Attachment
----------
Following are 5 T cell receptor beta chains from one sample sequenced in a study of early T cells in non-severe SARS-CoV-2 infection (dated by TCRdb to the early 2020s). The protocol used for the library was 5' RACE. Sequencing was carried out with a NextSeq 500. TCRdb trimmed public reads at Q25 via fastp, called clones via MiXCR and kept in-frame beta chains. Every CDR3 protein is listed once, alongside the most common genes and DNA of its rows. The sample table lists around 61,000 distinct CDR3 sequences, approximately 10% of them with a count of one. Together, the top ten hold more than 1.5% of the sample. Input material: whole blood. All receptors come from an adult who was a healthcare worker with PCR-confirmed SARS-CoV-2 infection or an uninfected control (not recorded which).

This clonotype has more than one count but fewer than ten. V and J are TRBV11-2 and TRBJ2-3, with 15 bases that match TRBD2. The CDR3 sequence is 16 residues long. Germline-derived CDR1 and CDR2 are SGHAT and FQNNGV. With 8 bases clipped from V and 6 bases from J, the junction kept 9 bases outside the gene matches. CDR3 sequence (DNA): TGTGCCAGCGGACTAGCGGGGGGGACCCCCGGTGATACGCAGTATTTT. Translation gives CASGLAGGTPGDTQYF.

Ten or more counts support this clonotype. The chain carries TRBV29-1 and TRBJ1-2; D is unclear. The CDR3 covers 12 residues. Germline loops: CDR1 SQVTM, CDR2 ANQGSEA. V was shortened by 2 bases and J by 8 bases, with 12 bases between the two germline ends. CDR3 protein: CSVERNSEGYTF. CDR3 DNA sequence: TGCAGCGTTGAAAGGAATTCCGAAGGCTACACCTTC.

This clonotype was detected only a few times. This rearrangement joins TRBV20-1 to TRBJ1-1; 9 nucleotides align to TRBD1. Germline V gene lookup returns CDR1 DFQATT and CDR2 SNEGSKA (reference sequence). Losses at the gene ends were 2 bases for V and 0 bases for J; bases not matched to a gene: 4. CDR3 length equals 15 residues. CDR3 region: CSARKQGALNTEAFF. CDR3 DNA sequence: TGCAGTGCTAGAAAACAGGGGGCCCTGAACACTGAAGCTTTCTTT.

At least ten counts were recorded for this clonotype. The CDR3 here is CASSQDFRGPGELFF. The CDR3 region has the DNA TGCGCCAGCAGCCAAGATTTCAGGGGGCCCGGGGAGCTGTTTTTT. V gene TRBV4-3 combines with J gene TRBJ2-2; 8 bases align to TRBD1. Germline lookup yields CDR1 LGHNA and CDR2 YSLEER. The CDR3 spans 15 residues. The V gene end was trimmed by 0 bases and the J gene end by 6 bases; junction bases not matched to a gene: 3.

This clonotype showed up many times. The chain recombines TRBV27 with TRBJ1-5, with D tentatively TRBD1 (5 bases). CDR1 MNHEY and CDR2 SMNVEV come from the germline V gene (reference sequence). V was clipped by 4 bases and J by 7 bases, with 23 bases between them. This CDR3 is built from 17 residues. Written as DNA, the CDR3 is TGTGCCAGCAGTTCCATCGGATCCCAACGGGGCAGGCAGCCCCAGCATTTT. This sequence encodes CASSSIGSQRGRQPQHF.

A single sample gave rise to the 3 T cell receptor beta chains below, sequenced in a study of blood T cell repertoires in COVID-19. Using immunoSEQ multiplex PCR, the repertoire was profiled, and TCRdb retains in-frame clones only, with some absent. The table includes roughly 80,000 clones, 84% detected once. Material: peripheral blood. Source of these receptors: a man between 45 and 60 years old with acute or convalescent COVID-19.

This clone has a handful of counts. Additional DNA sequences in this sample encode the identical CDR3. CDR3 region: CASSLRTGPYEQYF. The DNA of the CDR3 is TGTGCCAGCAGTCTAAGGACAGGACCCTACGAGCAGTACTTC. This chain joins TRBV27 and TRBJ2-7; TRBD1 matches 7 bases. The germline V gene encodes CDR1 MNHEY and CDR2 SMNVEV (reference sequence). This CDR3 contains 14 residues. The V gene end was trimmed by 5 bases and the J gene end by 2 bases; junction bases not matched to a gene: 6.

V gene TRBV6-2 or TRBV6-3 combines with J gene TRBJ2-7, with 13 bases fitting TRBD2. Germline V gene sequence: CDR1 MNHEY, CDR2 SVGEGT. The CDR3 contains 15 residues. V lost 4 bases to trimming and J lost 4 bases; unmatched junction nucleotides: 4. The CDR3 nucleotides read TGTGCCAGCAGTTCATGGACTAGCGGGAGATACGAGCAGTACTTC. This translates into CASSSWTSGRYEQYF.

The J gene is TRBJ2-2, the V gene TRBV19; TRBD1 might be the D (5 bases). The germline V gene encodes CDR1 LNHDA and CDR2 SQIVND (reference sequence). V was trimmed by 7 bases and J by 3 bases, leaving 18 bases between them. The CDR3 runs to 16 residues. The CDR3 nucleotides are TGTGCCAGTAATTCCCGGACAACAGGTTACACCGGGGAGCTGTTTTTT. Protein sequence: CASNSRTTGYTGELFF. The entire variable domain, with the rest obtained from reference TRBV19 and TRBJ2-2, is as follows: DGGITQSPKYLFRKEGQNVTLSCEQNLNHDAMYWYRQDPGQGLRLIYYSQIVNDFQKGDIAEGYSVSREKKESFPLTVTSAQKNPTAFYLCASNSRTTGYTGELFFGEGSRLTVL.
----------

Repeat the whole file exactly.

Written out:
Following are 5 T cell receptor beta chains from one sample sequenced in a study of early T cells in non-severe SARS-CoV-2 infection (dated by TCRdb to the early 2020s). The protocol used for the library was 5' RACE. Sequencing was carried out with a NextSeq 500. TCRdb trimmed public reads at Q25 via fastp, called clones via MiXCR and kept in-frame beta chains. Every CDR3 protein is listed once, alongside the most common genes and DNA of its rows. The sample table lists around 61,000 distinct CDR3 sequences, approximately 10% of them with a count of one. Together, the top ten hold more than 1.5% of the sample. Input material: whole blood. All receptors come from an adult who was a healthcare worker with PCR-confirmed SARS-CoV-2 infection or an uninfected control (not recorded which).

This clonotype has more than one count but fewer than ten. V and J are TRBV11-2 and TRBJ2-3, with 15 bases that match TRBD2. The CDR3 sequence is 16 residues long. Germline-derived CDR1 and CDR2 are SGHAT and FQNNGV. With 8 bases clipped from V and 6 bases from J, the junction kept 9 bases outside the gene matches. CDR3 sequence (DNA): TGTGCCAGCGGACTAGCGGGGGGGACCCCCGGTGATACGCAGTATTTT. Translation gives CASGLAGGTPGDTQYF.

Ten or more counts support this clonotype. The chain carries TRBV29-1 and TRBJ1-2; D is unclear. The CDR3 covers 12 residues. Germline loops: CDR1 SQVTM, CDR2 ANQGSEA. V was shortened by 2 bases and J by 8 bases, with 12 bases between the two germline ends. CDR3 protein: CSVERNSEGYTF. CDR3 DNA sequence: TGCAGCGTTGAAAGGAATTCCGAAGGCTACACCTTC.

This clonotype was detected only a few times. This rearrangement joins TRBV20-1 to TRBJ1-1; 9 nucleotides align to TRBD1. Germline V gene lookup returns CDR1 DFQATT and CDR2 SNEGSKA (reference sequence). Losses at the gene ends were 2 bases for V and 0 bases for J; bases not matched to a gene: 4. CDR3 length equals 15 residues. CDR3 region: CSARKQGALNTEAFF. CDR3 DNA sequence: TGCAGTGCTAGAAAACAGGGGGCCCTGAACACTGAAGCTTTCTTT.

At least ten counts were recorded for this clonotype. The CDR3 here is CASSQDFRGPGELFF. The CDR3 region has the DNA TGCGCCAGCAGCCAAGATTTCAGGGGGCCCGGGGAGCTGTTTTTT. V gene TRBV4-3 combines with J gene TRBJ2-2; 8 bases align to TRBD1. Germline lookup yields CDR1 LGHNA and CDR2 YSLEER. The CDR3 spans 15 residues. The V gene end was trimmed by 0 bases and the J gene end by 6 bases; junction bases not matched to a gene: 3.

This clonotype showed up many times. The chain recombines TRBV27 with TRBJ1-5, with D tentatively TRBD1 (5 bases). CDR1 MNHEY and CDR2 SMNVEV come from the germline V gene (reference sequence). V was clipped by 4 bases and J by 7 bases, with 23 bases between them. This CDR3 is built from 17 residues. Written as DNA, the CDR3 is TGTGCCAGCAGTTCCATCGGATCCCAACGGGGCAGGCAGCCCCAGCATTTT. This sequence encodes CASSSIGSQRGRQPQHF.

A single sample gave rise to the 3 T cell receptor beta chains below, sequenced in a study of blood T cell repertoires in COVID-19. Using immunoSEQ multiplex PCR, the repertoire was profiled, and TCRdb retains in-frame clones only, with some absent. The table includes roughly 80,000 clones, 84% detected once. Material: peripheral blood. Source of these receptors: a man between 45 and 60 years old with acute or convalescent COVID-19.

This clone has a handful of counts. Additional DNA sequences in this sample encode the identical CDR3. CDR3 region: CASSLRTGPYEQYF. The DNA of the CDR3 is TGTGCCAGCAGTCTAAGGACAGGACCCTACGAGCAGTACTTC. This chain joins TRBV27 and TRBJ2-7; TRBD1 matches 7 bases. The germline V gene encodes CDR1 MNHEY and CDR2 SMNVEV (reference sequence). This CDR3 contains 14 residues. The V gene end was trimmed by 5 bases and the J gene end by 2 bases; junction bases not matched to a gene: 6.

V gene TRBV6-2 or TRBV6-3 combines with J gene TRBJ2-7, with 13 bases fitting TRBD2. Germline V gene sequence: CDR1 MNHEY, CDR2 SVGEGT. The CDR3 contains 15 residues. V lost 4 bases to trimming and J lost 4 bases; unmatched junction nucleotides: 4. The CDR3 nucleotides read TGTGCCAGCAGTTCATGGACTAGCGGGAGATACGAGCAGTACTTC. This translates into CASSSWTSGRYEQYF.

The J gene is TRBJ2-2, the V gene TRBV19; TRBD1 might be the D (5 bases). The germline V gene encodes CDR1 LNHDA and CDR2 SQIVND (reference sequence). V was trimmed by 7 bases and J by 3 bases, leaving 18 bases between them. The CDR3 runs to 16 residues. The CDR3 nucleotides are TGTGCCAGTAATTCCCGGACAACAGGTTACACCGGGGAGCTGTTTTTT. Protein sequence: CASNSRTTGYTGELFF. The entire variable domain, with the rest obtained from reference TRBV19 and TRBJ2-2, is as follows: DGGITQSPKYLFRKEGQNVTLSCEQNLNHDAMYWYRQDPGQGLRLIYYSQIVNDFQKGDIAEGYSVSREKKESFPLTVTSAQKNPTAFYLCASNSRTTGYTGELFFGEGSRLTVL.